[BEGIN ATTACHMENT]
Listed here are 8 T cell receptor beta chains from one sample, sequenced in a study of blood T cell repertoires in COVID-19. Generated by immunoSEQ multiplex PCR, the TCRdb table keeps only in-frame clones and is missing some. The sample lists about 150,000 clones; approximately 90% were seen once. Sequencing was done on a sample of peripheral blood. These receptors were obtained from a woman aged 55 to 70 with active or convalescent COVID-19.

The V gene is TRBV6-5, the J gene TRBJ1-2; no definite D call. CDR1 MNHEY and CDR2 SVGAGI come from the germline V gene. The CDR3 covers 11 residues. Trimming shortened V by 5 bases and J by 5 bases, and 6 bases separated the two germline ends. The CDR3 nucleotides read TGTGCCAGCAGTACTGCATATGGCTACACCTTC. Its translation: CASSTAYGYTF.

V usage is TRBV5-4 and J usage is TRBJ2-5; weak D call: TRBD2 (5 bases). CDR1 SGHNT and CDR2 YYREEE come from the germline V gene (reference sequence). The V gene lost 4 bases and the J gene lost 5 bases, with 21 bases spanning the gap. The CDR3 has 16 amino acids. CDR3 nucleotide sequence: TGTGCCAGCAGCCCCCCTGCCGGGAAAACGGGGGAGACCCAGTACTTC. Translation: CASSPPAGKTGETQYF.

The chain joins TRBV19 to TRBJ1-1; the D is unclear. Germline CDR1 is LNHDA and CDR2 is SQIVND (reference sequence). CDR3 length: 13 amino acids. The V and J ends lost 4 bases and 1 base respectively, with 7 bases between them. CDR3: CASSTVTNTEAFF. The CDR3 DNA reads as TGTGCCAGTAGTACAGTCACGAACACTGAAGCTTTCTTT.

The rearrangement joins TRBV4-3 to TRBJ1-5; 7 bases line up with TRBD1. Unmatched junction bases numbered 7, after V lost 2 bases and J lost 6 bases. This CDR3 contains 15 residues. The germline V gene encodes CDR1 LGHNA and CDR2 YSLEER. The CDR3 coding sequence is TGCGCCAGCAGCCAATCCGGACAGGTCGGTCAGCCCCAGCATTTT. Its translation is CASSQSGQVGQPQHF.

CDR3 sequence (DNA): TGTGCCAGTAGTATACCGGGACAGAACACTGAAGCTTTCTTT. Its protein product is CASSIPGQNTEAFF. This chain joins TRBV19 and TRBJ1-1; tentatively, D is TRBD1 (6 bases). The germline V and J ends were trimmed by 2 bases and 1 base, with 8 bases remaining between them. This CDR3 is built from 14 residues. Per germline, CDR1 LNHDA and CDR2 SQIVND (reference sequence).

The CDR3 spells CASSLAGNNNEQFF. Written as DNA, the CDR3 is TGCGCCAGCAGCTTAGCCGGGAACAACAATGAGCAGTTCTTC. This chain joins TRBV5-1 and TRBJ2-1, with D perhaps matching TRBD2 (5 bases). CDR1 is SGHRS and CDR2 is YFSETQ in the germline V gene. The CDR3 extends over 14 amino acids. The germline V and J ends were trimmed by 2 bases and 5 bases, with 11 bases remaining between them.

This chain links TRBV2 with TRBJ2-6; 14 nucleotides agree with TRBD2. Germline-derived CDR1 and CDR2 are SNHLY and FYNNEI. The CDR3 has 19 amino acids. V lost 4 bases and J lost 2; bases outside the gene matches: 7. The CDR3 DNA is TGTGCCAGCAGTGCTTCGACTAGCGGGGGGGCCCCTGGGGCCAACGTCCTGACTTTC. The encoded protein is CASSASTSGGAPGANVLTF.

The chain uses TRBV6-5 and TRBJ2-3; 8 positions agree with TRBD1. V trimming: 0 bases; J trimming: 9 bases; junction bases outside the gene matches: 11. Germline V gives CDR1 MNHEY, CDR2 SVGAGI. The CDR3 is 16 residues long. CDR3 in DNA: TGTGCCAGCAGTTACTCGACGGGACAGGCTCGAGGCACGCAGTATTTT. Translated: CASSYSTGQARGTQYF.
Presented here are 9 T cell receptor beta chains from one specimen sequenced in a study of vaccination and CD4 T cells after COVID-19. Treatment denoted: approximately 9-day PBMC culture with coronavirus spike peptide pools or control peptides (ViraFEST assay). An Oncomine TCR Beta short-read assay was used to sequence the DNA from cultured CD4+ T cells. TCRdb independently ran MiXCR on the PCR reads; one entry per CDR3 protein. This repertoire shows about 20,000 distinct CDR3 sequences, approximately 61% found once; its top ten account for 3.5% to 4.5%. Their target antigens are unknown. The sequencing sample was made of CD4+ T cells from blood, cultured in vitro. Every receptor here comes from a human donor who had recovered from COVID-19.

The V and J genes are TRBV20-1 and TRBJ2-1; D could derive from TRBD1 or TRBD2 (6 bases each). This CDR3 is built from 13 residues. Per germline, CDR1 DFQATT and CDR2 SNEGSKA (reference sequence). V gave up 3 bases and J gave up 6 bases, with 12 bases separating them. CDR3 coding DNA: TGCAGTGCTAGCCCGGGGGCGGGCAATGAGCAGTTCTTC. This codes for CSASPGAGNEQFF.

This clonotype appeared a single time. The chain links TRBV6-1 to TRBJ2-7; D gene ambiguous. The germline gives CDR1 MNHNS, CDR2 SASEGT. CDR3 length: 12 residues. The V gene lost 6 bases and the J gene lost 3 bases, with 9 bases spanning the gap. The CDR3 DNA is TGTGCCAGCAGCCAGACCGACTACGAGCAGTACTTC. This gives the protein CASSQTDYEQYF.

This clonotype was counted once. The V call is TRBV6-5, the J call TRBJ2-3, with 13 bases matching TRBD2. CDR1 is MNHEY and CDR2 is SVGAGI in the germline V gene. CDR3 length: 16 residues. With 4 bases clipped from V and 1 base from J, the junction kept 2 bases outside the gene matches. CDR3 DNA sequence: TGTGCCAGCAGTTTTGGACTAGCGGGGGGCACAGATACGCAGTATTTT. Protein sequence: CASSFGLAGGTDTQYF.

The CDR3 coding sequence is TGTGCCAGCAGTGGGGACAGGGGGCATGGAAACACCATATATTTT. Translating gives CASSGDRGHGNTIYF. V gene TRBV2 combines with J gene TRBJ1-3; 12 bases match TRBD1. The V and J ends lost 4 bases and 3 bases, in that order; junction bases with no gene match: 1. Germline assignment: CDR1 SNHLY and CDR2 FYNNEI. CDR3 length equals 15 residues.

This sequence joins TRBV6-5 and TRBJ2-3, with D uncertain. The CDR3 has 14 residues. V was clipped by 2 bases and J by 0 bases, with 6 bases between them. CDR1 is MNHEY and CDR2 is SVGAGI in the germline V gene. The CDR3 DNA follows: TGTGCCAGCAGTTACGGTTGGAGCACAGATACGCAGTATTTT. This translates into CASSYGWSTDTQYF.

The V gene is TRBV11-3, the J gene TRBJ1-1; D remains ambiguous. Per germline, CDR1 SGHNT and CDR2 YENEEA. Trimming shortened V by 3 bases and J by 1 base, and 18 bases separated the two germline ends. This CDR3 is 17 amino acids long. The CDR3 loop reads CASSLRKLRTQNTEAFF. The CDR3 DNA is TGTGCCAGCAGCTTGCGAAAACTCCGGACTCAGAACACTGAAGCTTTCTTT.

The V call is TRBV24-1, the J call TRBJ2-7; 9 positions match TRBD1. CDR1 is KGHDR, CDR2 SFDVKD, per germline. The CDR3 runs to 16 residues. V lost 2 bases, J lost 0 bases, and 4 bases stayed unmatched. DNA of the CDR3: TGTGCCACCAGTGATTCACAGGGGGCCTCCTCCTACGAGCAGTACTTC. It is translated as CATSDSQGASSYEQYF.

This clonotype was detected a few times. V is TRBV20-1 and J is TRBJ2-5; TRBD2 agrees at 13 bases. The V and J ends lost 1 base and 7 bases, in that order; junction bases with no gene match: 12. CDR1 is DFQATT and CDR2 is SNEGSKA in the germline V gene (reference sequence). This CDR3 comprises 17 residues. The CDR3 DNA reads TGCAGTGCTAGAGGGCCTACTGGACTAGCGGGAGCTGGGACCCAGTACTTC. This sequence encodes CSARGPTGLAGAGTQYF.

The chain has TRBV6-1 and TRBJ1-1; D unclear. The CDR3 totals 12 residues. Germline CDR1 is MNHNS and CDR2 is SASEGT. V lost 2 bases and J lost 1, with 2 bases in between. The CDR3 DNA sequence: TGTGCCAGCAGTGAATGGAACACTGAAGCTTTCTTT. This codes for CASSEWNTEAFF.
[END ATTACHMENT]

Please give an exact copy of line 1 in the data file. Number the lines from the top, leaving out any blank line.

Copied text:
Listed here are 8 T cell receptor beta chains from one sample, sequenced in a study of blood T cell repertoires in COVID-19. Generated by immunoSEQ multiplex PCR, the TCRdb table keeps only in-frame clones and is missing some. The sample lists about 150,000 clones; approximately 90% were seen once. Sequencing was done on a sample of peripheral blood. These receptors were obtained from a woman aged 55 to 70 with active or convalescent COVID-19.